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Tax Law

BUSINESS
September 22, 2012 | By Richard Rubin, Bloomberg News
A U.S. Senate committee memo said Microsoft Corp. used aggressive international tax maneuvers to avoid paying billions of dollars in taxes over the last three years. The committee memo, released for a hearing Thursday in Washington, said Microsoft used transactions with subsidiaries in Puerto Rico, Ireland, Singapore, and Bermuda to save at least $6.5 billion in taxes. The committee also disclosed that Hewlett-Packard Co. used a series of short-term internal loans that allowed the company to tap its offshore cash for domestic operations without paying taxes, according to the memo.
NEWS
August 16, 2012
Voting against now the priority I no longer need look at President Obama's record. My difficulties with his softness, his failure to carry out some of his campaign promises, and his poor foreign policy have all faded away. The Republicans have inspired me to work hard against them ("The Ryan platform: Bold, but risky," Wednesday). With Paul Ryan and his philosophy on the Republican ticket, voting against is now more the determiner than voting for. Harold Rosenthal, Philadelphia Does VP choice make a difference?
NEWS
March 26, 2012 | By Jim Kuhnhenn, Associated Press
WASHINGTON - The Supreme Court's ruling on the constitutionality of President Obama's health-care overhaul is likely to shake the presidential race in early summer. But the winners in court won't necessarily be the winners in the political arena. No doubt, a decision to throw out the entire law would be a defeat for Obama. His judgment and leadership, even his reputation as a former constitutional-law professor, would be called into question. But it would not spell certain doom for his reelection.
BUSINESS
March 12, 2012 | By Joyce M. Rosenberg, Associated Press
NEW YORK - A few weeks ago, President Obama released a proposal to lower the federal corporate tax rate - a move that on its face would seem to be good news for small businesses. But the president's pitch isn't getting rave reviews. Advocates for small business say the plan would benefit a relatively low number of small companies and leave many business owners with higher tax bills. The proposal, released Feb. 22, calls for the top corporate tax rate to fall from its current 35 percent to 28 percent.
NEWS
January 16, 2012 | BY JOHN F. MORRISON, morrisj@phillynews.com 215-854-5573
YOU MIGHT expect a lawyer who specialized in such subjects as business, real estate and tax law, estate planning and the like to be a pretty straight-laced guy. Not Bill Copperthwaite. He had that kind of dry sense of humor that sneaks up on you. "You'd be out to dinner three hours later and you'd remember something he said and start laughing," said his son, Bill III. "You'd say, 'That was really funny.' " William H. Copperthwaite Jr., a hardworking lawyer who put in long hours on the job and who had such a phenomenal memory that he knew everybody's birthday, graduation dates and anniversaries, died of a heart attack Tuesday.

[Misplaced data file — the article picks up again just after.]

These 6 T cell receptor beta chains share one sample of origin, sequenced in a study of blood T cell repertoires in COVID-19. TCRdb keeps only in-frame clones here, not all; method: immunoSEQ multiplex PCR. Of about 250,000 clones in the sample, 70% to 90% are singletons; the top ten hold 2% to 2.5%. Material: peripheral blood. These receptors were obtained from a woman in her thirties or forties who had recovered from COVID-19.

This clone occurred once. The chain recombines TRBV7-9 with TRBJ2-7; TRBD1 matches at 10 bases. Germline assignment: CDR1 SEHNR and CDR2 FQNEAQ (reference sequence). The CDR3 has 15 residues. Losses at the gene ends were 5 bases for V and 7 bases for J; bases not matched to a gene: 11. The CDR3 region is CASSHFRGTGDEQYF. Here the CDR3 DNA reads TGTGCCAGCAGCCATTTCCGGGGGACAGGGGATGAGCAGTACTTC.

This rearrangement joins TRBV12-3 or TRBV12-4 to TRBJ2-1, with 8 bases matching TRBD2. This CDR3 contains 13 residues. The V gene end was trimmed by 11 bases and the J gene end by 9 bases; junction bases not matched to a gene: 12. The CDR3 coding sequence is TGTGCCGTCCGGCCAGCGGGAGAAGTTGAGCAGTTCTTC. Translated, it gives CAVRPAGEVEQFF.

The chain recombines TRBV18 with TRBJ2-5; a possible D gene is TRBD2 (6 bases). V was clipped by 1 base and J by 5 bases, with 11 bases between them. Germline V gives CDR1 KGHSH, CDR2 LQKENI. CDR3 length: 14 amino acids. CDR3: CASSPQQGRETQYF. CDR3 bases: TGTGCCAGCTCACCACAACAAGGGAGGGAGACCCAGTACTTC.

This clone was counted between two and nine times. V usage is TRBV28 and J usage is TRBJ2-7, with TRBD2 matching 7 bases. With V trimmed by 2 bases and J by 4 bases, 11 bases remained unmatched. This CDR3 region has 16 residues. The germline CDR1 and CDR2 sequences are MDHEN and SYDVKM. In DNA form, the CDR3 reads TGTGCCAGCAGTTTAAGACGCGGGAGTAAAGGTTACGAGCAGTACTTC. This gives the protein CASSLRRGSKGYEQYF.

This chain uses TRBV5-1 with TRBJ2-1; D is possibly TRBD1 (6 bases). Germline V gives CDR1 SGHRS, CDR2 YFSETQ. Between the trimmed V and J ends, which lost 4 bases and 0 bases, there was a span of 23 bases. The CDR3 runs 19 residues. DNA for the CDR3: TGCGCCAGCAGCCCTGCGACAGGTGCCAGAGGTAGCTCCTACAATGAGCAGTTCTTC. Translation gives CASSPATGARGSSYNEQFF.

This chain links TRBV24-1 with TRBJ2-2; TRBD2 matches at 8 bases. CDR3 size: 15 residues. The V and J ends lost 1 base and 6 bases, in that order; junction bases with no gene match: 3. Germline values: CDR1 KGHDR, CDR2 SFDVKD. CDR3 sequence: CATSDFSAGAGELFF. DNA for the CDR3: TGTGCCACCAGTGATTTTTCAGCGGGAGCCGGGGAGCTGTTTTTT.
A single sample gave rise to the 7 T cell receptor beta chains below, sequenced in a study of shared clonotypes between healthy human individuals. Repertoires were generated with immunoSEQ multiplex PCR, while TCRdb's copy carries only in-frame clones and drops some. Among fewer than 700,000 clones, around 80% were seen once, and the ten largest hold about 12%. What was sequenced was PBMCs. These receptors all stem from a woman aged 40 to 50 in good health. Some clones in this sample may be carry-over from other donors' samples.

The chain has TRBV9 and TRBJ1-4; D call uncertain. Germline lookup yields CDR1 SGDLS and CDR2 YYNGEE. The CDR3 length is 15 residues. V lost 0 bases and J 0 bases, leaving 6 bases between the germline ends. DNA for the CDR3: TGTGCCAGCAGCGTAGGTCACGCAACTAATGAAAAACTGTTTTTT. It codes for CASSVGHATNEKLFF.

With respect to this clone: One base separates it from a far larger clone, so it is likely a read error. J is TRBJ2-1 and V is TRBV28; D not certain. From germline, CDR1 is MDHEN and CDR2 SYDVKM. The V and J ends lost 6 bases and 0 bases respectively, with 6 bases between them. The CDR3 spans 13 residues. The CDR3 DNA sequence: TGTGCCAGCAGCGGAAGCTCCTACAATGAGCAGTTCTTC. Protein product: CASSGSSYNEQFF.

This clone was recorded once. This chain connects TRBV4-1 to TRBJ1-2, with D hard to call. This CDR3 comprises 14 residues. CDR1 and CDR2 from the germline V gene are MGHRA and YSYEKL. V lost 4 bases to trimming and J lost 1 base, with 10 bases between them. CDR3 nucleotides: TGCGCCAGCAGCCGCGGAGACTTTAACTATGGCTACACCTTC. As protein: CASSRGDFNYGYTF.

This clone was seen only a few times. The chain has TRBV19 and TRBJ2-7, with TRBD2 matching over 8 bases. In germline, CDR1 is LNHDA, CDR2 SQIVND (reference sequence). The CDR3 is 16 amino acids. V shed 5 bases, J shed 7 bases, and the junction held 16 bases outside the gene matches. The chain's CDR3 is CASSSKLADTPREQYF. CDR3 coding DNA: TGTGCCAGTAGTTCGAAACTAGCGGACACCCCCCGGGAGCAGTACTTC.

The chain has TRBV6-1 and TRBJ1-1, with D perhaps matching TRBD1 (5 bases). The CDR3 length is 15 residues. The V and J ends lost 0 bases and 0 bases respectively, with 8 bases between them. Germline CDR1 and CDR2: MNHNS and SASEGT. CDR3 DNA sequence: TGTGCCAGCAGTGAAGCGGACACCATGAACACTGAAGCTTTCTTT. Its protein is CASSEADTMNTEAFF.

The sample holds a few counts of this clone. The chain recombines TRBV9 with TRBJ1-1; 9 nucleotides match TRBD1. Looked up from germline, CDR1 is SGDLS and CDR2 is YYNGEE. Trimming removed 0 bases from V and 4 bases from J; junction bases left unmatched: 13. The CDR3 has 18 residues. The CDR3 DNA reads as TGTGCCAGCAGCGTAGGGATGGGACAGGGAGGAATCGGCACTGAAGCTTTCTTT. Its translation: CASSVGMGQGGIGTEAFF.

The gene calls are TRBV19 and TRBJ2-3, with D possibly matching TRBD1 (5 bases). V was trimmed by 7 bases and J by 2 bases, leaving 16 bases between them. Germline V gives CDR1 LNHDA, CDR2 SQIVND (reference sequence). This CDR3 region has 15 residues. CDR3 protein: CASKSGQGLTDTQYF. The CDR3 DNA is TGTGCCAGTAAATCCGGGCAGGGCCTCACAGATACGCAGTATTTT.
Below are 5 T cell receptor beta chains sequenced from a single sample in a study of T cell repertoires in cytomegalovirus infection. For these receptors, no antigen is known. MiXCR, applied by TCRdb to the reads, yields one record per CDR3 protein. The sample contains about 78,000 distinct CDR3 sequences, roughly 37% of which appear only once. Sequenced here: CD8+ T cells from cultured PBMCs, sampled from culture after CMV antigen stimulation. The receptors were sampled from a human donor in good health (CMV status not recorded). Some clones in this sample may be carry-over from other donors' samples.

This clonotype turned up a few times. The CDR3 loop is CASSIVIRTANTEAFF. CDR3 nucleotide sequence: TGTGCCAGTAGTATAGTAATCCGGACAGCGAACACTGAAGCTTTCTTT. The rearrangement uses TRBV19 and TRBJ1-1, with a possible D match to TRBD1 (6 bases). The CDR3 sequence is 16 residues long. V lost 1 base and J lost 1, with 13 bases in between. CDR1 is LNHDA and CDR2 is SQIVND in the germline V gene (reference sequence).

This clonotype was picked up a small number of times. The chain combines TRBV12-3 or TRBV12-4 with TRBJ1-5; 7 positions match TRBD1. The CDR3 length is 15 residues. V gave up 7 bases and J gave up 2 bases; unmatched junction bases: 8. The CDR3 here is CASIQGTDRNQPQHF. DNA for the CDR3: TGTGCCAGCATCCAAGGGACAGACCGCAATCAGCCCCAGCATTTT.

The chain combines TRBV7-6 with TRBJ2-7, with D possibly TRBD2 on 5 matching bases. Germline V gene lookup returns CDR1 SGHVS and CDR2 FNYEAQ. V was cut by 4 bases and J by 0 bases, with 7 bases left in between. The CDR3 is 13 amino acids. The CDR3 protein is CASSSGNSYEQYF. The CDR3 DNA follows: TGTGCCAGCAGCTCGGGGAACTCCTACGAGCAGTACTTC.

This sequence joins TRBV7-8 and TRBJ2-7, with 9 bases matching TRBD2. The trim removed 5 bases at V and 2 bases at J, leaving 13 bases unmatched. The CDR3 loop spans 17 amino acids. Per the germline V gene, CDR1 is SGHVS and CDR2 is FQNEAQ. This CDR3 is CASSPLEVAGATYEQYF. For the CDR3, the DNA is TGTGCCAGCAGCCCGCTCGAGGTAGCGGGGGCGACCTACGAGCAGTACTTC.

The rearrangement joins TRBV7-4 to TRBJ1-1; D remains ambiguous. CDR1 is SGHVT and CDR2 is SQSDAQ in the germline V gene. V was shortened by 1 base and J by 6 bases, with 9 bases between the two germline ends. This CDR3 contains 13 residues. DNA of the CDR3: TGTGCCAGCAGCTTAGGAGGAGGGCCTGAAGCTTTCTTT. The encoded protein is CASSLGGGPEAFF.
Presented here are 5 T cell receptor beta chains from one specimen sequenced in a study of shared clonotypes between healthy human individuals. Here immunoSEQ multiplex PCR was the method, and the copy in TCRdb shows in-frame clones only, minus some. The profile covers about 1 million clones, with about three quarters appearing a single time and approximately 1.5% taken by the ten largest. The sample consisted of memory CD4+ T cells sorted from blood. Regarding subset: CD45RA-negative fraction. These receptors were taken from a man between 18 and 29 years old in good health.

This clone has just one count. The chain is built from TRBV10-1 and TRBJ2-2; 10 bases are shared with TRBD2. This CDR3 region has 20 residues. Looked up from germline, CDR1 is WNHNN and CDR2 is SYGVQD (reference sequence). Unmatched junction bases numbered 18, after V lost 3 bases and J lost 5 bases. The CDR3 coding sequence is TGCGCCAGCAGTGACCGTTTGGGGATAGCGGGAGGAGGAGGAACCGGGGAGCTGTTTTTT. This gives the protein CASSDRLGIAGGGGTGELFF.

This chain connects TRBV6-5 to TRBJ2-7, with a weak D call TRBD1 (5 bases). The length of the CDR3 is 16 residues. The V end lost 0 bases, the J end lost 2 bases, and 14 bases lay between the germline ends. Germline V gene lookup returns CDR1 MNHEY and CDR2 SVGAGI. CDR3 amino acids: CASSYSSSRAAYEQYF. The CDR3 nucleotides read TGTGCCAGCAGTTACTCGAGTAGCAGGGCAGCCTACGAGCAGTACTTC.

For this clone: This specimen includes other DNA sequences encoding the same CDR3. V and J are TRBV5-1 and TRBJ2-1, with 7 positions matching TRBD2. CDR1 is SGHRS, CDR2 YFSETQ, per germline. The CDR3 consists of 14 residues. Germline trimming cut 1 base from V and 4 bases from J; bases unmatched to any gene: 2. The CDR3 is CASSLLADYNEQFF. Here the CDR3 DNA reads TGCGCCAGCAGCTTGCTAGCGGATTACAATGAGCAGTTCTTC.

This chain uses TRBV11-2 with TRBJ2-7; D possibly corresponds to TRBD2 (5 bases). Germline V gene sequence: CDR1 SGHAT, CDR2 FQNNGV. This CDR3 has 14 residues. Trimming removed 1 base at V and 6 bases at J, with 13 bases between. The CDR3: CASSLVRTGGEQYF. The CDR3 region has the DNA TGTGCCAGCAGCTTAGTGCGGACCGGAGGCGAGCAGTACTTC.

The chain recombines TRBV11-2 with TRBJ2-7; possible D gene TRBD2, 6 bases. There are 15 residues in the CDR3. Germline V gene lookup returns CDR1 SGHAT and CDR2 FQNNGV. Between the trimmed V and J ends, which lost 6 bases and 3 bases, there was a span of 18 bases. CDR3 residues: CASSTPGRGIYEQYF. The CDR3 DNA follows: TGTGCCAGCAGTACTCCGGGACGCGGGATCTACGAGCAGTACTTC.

BUSINESS
December 20, 2011 | By Richard Rubin, Bloomberg News
Payroll processors watched Congress' debate over extending a payroll-tax cut with frustration, and they were warning companies about the difficulty of implementing a temporary provision passed by the Senate. Payroll companies can react quickly to a yearlong extension for the first paycheck of 2012 or adjust the second paycheck to correct problems, said Pete Isberg, president of the National Payroll Reporting Consortium, an industry group. Payroll providers still do not like a second consecutive year of December tax-law changes or the Senate-backed two-month extension of the tax cut that could create unprecedented complications.
NEWS
October 25, 2011 | BY JAN RANSOM, ransomj@phillynews.com 215-854-5218
IT'S BEEN A long time coming, but a City Council committee yesterday approved two measures that would drastically alter the city's business-tax structure, and Mayor Nutter is on board. Council's Committee on Finance approved a bill introduced by Council members Bill Green and Maria Quinones-Sanchez that would exempt the first $100,000 in business receipts from both gross-receipts and the net-income portions of the tax for all businesses, protecting smaller city-based businesses and startups.
NEWS
October 20, 2011 | By Walter F. Naedele, Inquirer Staff Writer
David V. Randall, 86, a partner in the Ballard Spahr law firm who was chairman of the watchdog Committee of Seventy in the 1970s, died Saturday, Oct. 15, of multiple myeloma at Springfield Residences, a retirement community in Wyndmoor. Mr. Randall, born in Danville, Pa., graduated from Wyoming Seminary and earned a bachelor's degree in English at Lehigh University. A 1954 Inquirer article reported that he had been associated with his father "in the operation of coal-mining properties in Lykens, Mahanoy City, and Mount Carmel.
NEWS
October 19, 2011 | BY JOHN F. MORRISON, morrisj@phillynews.com 215-854-5573
SALMON FISHING in Mongolia? Why not? If the fish were biting, David V. Randall was happy no matter where he was. "It took three planes and a helicopter to get there," said his son, David E. Randall, a frequent fishing companion. There were also fishing jaunts to Labrador, to Mexico, to Montana - wherever there was a swift river and hungry fish. A favorite spot was the Miramichi River, in New Brunswick, where he went at least once a year for salmon. David Randall, a Philadelphia lawyer specializing in tax law, a onetime executive secretary to Gov. George Leader and an author of books ranging from mystery novels to a history of the National Football League, died Saturday after a long illness.
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